IT, patient-centered research key to pushing disease prevention efforts

Information technology will be crucial to pushing disease prevention efforts in healthcare, according to a recent viewpoint published in the Journal of the American Medical Association.

A "widespread uptake" of personalized health technology, the researchers say, is needed to "reduce the burden" of chronic diseases such as heart disease, cancer or diabetes. For that to occur, they say, a framework that encourages basic technology use is necessary.

"Investing in prevention should be a strategic national priority to help improve the lagging population of the United States compared with peer countries," say authors Derek Yach of the New York-based Vitality Institute and Chris Calitz of the Bloomberg School of Public Health at Johns Hopkins University. "Increasing federal funding for prevention science and fostering stronger public-private partnerships are important steps toward providing policy makers with evidence-based tools to use limited resources effectively and efficiently."

Patient-centered research efforts could be key for building a case for the cost-effectiveness of prevention interventions, according Yach and Calitz. The Affordable Care Act, they point out, mandated the Patient-Centered Outcomes Research Institute (PCORI).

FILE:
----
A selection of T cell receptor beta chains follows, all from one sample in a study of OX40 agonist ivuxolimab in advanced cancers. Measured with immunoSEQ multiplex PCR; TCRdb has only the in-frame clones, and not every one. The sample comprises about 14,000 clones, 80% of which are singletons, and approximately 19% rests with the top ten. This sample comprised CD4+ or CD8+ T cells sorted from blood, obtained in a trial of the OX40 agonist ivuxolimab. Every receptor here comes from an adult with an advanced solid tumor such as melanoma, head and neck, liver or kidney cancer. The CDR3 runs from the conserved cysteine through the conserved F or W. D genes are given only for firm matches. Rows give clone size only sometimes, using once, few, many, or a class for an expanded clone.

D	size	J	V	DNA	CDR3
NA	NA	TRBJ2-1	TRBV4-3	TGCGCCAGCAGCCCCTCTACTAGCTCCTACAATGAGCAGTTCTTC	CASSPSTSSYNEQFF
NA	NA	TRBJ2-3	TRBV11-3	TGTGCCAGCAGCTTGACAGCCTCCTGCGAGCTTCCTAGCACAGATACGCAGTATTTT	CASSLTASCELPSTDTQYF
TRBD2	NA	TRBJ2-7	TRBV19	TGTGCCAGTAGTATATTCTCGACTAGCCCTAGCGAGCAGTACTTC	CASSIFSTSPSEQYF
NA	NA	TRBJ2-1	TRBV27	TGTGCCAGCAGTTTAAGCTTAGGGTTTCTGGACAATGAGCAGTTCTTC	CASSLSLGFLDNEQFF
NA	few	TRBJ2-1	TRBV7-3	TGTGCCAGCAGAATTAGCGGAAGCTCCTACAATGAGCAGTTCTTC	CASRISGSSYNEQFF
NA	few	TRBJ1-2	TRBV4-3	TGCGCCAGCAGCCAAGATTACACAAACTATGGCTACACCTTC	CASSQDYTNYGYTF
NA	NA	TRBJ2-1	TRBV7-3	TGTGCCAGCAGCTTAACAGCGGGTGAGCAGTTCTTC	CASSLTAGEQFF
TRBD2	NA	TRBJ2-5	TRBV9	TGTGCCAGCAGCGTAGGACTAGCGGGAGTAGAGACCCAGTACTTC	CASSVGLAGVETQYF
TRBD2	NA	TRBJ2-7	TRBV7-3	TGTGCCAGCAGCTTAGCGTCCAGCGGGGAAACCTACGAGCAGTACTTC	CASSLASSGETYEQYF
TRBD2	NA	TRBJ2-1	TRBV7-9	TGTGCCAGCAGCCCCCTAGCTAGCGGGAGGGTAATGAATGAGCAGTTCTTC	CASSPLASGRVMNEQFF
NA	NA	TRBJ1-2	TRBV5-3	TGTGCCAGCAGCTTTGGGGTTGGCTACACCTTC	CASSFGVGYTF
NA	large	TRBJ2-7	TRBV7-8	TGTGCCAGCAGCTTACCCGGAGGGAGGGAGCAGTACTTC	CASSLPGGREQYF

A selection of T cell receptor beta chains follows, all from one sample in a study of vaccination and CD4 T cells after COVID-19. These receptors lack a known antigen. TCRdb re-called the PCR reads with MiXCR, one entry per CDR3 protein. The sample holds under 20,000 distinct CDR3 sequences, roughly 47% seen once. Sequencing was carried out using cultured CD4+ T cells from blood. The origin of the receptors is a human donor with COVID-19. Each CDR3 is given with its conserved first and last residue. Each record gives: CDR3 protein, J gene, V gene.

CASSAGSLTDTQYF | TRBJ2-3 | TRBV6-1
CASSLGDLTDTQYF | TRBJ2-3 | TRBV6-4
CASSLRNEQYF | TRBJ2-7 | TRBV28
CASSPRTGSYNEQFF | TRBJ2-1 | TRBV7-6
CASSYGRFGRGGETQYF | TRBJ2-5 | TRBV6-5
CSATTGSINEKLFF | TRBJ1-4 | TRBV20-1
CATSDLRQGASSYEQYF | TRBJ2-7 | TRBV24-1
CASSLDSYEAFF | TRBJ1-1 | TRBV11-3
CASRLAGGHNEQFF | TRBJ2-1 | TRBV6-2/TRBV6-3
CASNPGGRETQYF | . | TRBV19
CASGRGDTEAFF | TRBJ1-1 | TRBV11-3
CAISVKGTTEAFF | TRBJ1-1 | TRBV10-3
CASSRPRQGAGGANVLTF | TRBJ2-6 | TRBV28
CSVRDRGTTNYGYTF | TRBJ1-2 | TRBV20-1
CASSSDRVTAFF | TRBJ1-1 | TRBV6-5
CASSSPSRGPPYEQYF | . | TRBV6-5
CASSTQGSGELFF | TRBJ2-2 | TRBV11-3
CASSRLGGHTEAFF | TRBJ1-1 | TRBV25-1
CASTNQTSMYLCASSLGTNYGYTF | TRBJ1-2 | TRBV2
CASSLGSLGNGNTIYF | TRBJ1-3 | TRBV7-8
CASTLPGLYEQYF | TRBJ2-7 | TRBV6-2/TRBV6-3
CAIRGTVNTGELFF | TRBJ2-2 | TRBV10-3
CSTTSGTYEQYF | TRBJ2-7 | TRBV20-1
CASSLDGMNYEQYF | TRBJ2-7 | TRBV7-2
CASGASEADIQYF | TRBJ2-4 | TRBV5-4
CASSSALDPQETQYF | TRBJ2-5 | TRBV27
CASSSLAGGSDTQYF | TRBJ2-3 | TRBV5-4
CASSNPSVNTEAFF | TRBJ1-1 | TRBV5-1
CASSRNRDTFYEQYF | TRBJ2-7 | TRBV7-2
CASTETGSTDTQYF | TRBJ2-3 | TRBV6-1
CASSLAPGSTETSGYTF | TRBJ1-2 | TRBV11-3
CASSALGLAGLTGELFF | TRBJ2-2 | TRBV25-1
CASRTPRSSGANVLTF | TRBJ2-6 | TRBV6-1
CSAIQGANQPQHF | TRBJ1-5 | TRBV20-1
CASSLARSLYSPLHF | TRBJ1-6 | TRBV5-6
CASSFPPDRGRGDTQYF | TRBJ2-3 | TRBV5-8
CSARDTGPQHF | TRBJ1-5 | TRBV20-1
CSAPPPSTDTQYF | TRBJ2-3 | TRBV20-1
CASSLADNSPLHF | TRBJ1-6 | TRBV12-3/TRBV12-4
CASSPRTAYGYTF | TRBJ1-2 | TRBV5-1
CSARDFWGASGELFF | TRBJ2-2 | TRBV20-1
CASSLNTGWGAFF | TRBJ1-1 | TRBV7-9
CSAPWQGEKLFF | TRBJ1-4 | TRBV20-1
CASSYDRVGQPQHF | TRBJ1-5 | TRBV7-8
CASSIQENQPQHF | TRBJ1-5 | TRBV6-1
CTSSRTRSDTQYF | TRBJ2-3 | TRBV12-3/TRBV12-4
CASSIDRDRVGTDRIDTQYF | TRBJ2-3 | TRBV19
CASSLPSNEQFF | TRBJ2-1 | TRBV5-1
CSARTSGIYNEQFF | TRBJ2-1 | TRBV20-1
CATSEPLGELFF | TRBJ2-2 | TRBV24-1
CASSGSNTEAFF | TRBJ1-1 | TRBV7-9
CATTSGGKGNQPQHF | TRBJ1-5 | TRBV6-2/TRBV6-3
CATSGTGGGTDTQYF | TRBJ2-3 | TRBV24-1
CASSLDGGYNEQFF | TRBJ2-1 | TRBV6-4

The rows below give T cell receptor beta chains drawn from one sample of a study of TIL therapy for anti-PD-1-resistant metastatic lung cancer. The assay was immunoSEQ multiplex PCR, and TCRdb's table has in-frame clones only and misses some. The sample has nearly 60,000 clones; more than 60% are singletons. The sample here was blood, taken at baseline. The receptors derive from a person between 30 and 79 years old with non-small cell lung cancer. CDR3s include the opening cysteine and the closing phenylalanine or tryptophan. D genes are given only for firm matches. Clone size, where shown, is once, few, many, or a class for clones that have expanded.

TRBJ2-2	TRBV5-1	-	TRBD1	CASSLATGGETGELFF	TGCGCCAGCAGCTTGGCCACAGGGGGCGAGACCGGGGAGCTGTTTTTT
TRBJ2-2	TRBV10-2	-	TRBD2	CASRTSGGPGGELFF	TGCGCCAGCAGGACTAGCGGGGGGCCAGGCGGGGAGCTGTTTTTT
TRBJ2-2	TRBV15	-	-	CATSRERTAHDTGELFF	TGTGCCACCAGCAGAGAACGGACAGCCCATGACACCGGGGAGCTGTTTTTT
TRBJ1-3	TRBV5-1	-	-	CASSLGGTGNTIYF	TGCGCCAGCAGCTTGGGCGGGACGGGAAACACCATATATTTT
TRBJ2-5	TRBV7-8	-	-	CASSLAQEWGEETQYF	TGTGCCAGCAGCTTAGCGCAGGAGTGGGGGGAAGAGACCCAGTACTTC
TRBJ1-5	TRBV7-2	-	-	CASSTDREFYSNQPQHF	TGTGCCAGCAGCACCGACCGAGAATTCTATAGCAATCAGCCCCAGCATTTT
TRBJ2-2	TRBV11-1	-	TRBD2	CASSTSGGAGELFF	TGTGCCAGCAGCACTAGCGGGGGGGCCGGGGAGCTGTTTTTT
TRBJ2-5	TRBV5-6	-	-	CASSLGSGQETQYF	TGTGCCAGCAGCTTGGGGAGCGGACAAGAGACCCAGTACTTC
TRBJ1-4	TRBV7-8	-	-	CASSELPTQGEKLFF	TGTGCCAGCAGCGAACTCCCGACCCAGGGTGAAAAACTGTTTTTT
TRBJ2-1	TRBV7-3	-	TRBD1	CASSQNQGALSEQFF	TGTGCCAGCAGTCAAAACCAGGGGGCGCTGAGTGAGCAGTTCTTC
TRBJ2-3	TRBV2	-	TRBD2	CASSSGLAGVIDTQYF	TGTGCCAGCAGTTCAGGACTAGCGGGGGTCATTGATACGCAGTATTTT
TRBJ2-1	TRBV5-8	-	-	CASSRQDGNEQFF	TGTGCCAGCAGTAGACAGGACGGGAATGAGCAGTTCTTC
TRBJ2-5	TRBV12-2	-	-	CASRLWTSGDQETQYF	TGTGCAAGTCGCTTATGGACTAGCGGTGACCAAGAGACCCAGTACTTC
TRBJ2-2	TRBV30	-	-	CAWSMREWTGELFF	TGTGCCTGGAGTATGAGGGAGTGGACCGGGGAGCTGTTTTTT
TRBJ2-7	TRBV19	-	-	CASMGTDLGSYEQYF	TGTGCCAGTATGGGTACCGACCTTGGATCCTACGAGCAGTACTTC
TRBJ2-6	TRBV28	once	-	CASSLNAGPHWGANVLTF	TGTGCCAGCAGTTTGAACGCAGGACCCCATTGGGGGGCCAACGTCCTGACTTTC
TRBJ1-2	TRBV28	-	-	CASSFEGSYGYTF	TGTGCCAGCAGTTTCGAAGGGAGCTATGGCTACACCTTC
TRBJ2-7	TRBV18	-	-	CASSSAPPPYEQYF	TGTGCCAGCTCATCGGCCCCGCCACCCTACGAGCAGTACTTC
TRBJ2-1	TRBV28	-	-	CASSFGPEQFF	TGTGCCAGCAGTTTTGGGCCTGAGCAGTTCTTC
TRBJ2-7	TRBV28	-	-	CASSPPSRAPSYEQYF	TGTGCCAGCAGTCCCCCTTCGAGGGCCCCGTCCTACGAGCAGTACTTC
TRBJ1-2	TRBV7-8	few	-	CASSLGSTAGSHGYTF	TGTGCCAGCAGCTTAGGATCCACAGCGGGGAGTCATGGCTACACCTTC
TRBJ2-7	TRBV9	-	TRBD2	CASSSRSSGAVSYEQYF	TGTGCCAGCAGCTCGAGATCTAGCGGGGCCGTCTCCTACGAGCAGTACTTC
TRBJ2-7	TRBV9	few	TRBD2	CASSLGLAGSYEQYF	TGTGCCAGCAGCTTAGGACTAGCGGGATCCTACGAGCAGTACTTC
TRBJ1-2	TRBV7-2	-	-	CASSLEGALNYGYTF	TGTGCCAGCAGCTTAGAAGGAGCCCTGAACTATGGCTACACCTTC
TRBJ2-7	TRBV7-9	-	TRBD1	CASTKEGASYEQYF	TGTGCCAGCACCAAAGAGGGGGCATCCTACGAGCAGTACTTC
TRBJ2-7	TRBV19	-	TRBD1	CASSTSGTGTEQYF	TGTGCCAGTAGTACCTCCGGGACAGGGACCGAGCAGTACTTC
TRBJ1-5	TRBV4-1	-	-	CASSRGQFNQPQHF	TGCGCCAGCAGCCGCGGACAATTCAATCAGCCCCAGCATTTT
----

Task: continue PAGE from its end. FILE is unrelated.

In December, PCORI approved $93.5 million to support 29 clinical data networks it hopes to integrate to improve comparative effectiveness research. PCORI plans to combine the networks to form PCORnet--the National Patient-Centered Clinical Research Network--to provide access to a large amount of diverse, nationally representative health information that can support a range of study designs.

Eleven Clinical Data Research Networks (CDRNs) will be funded, such as the National Pediatric Learning Health System from the Children's Hospital of Philadelphia. In these, healthcare organizations pool information from various data sources including electronic health records.

In addition, funding will go to 18 Patient-Powered Research Networks (PPRNs) formed by patient groups to exchange information on a particular condition. The Epilepsy Foundation's Collaborative Patient-Centered Rare Epilepsy Network and the American BRCA Outcomes and Utilization of Testing Patient-Powered Research Network (ABOUT Network) at the University of South Florida are among these.

In particular, Kaiser Permanente plans to use $7 million to build a data network aimed at improving cancer, obesity and heart diseases outcomes this year, the health system announced in January. That network will be part of PCORnet.

To learn more:
- read the JAMA viewpoint

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